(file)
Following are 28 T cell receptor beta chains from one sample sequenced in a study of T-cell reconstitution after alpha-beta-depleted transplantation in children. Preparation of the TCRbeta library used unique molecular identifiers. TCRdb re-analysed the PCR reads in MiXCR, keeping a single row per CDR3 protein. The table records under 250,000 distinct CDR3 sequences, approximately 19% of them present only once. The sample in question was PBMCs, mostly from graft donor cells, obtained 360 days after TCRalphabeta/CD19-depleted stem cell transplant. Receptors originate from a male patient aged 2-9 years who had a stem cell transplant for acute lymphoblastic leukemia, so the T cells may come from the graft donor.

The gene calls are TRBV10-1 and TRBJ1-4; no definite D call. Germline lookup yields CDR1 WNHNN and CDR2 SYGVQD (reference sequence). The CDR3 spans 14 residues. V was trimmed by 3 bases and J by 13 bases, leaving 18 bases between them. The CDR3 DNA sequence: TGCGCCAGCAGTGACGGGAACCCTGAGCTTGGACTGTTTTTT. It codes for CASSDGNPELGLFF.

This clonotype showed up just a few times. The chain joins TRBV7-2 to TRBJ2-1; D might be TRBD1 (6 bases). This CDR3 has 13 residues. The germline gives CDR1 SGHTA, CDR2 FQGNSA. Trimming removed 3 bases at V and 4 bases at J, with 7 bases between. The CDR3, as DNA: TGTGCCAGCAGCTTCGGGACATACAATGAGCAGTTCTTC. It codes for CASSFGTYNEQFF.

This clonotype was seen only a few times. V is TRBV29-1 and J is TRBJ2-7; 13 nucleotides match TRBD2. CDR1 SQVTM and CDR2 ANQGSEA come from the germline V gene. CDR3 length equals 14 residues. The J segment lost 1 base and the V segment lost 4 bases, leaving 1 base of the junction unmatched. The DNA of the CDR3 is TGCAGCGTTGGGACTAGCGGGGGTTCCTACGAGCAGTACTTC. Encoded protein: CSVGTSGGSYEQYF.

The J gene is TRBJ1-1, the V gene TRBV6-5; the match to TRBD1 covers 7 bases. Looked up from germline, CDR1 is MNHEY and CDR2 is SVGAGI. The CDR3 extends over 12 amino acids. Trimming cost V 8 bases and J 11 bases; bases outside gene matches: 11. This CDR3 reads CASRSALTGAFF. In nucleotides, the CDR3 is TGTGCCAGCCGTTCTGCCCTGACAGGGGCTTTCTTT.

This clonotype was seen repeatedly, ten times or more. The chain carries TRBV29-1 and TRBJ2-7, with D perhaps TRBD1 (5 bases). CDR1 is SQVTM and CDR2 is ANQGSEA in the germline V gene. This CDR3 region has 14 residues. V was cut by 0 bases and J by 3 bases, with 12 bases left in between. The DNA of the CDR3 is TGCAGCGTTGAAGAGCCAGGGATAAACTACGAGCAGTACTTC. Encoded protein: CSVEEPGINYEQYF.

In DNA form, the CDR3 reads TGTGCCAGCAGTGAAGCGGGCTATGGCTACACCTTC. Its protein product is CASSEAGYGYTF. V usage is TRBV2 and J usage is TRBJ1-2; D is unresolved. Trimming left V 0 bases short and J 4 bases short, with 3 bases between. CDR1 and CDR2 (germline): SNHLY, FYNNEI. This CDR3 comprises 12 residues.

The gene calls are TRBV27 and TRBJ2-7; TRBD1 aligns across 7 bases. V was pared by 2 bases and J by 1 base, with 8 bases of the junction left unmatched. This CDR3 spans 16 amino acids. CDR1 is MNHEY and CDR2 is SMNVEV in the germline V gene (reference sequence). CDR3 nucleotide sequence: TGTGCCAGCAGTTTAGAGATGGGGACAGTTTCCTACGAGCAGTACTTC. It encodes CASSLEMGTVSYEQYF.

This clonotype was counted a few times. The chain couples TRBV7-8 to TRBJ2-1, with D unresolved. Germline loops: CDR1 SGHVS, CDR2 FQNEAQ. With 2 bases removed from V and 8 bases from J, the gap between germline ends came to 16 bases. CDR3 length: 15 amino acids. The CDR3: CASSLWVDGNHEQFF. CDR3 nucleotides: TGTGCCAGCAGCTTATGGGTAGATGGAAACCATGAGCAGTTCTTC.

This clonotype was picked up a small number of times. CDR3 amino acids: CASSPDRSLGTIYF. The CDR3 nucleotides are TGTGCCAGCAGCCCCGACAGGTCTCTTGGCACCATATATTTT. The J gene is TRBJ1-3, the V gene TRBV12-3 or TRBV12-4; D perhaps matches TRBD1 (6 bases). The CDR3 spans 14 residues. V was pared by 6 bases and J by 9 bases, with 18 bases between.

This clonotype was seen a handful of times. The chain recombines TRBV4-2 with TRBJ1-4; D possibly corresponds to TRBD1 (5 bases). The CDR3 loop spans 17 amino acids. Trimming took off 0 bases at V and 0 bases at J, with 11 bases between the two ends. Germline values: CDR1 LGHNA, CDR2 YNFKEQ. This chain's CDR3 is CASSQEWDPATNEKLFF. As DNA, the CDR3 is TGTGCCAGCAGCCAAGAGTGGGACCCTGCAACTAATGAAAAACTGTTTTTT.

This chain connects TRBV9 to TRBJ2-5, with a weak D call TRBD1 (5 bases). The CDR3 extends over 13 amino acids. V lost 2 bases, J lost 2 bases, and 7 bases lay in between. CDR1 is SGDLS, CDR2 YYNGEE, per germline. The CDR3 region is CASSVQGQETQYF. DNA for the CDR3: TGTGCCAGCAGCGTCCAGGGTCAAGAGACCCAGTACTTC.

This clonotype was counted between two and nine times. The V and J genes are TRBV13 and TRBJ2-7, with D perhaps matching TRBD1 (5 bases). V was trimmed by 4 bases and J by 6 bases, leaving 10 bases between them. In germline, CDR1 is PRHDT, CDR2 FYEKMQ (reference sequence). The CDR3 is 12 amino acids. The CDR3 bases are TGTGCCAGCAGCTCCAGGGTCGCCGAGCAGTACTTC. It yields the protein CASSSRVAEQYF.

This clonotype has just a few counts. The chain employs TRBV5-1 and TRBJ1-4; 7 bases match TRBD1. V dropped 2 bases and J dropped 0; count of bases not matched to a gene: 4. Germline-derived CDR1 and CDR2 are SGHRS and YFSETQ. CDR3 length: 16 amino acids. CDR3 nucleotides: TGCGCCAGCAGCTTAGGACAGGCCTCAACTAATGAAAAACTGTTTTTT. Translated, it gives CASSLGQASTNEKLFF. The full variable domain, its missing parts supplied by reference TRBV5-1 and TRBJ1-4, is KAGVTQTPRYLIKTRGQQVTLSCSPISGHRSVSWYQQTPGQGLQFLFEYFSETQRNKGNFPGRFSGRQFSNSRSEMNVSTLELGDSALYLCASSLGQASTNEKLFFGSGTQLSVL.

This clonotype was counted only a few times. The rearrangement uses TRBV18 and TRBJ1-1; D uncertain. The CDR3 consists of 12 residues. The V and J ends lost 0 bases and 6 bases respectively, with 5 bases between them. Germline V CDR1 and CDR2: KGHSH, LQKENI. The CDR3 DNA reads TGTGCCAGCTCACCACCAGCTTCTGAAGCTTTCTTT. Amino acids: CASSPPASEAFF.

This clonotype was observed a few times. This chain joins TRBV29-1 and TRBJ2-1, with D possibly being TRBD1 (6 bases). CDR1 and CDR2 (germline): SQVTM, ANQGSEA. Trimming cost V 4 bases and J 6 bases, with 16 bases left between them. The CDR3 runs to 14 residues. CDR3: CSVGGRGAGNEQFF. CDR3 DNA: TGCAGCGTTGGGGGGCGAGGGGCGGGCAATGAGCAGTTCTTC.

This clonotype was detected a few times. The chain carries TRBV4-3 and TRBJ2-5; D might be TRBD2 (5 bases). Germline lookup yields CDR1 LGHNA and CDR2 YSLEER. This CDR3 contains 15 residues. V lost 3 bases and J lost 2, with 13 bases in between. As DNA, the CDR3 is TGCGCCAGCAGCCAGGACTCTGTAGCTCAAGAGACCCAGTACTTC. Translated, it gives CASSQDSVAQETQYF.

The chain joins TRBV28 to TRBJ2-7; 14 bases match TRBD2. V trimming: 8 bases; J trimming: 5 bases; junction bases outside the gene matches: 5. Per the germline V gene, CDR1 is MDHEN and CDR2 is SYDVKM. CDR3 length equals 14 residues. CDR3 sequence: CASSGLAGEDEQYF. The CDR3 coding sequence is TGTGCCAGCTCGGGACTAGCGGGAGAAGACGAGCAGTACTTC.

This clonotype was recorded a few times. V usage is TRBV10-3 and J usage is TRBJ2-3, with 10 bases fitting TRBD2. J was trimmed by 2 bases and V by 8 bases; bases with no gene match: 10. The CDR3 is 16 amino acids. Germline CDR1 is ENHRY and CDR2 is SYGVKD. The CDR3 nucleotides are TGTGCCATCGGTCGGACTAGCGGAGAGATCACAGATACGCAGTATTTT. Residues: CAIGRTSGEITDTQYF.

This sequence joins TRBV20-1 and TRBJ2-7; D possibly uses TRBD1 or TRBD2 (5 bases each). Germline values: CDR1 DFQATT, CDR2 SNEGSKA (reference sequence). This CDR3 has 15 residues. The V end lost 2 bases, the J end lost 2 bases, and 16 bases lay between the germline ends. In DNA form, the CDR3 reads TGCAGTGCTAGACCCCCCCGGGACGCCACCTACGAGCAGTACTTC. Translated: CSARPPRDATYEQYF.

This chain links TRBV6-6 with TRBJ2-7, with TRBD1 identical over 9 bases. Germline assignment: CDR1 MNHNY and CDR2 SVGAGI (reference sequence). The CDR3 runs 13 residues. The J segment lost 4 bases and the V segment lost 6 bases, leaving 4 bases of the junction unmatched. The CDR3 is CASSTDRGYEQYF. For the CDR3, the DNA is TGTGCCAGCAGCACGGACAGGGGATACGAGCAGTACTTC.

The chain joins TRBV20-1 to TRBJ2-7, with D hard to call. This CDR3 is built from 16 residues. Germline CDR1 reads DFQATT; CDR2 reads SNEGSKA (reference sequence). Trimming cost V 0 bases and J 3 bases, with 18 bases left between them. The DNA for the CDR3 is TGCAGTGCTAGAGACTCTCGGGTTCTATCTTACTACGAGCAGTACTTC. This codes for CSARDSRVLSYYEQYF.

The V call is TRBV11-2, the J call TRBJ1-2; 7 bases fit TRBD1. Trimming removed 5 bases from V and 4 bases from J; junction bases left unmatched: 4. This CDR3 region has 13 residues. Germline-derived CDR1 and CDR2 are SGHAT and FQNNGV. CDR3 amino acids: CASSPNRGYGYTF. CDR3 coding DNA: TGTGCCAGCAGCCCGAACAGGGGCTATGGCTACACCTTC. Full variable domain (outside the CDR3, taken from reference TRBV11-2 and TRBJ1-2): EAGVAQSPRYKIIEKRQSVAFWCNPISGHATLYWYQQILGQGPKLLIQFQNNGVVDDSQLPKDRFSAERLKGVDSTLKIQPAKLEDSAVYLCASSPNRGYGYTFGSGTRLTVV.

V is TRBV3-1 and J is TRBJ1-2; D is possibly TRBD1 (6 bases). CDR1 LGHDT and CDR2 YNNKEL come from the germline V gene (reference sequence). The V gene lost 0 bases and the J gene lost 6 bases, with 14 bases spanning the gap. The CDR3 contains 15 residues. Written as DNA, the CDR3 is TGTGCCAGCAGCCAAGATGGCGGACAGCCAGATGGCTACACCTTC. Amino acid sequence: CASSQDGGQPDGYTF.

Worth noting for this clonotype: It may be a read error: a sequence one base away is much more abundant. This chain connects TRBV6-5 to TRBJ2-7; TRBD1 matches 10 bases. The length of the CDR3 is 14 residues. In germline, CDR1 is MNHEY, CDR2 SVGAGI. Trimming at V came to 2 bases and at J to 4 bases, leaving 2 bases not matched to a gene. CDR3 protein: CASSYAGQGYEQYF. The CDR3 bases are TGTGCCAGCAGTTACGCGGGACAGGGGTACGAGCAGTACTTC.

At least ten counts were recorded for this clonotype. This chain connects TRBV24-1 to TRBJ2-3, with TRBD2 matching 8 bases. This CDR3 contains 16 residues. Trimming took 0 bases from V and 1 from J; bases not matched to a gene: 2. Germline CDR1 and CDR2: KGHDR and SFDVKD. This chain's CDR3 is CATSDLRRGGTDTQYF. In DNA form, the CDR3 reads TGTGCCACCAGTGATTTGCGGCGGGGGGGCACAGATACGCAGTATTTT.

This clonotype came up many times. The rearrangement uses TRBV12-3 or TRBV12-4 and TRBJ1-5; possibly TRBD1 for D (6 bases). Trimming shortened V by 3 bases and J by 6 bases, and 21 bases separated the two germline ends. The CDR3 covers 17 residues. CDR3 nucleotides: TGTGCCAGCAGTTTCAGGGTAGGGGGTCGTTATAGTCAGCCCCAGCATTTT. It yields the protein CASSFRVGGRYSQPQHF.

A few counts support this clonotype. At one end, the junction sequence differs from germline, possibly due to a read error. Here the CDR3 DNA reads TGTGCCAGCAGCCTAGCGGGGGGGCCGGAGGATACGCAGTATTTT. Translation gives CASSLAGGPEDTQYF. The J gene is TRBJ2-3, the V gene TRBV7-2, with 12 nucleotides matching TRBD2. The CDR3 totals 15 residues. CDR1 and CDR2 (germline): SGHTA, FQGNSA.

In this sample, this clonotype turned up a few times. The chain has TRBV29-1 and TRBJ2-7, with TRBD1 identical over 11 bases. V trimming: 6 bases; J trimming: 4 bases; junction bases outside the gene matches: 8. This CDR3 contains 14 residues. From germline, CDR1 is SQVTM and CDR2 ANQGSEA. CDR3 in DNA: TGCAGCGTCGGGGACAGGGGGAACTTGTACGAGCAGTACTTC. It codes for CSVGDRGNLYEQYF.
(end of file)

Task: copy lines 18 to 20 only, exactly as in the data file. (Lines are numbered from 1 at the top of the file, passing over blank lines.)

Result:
The chain joins TRBV28 to TRBJ2-7; 14 bases match TRBD2. V trimming: 8 bases; J trimming: 5 bases; junction bases outside the gene matches: 5. Per the germline V gene, CDR1 is MDHEN and CDR2 is SYDVKM. CDR3 length equals 14 residues. CDR3 sequence: CASSGLAGEDEQYF. The CDR3 coding sequence is TGTGCCAGCTCGGGACTAGCGGGAGAAGACGAGCAGTACTTC.

This clonotype was recorded a few times. V usage is TRBV10-3 and J usage is TRBJ2-3, with 10 bases fitting TRBD2. J was trimmed by 2 bases and V by 8 bases; bases with no gene match: 10. The CDR3 is 16 amino acids. Germline CDR1 is ENHRY and CDR2 is SYGVKD. The CDR3 nucleotides are TGTGCCATCGGTCGGACTAGCGGAGAGATCACAGATACGCAGTATTTT. Residues: CAIGRTSGEITDTQYF.

This sequence joins TRBV20-1 and TRBJ2-7; D possibly uses TRBD1 or TRBD2 (5 bases each). Germline values: CDR1 DFQATT, CDR2 SNEGSKA (reference sequence). This CDR3 has 15 residues. The V end lost 2 bases, the J end lost 2 bases, and 16 bases lay between the germline ends. In DNA form, the CDR3 reads TGCAGTGCTAGACCCCCCCGGGACGCCACCTACGAGCAGTACTTC. Translated: CSARPPRDATYEQYF.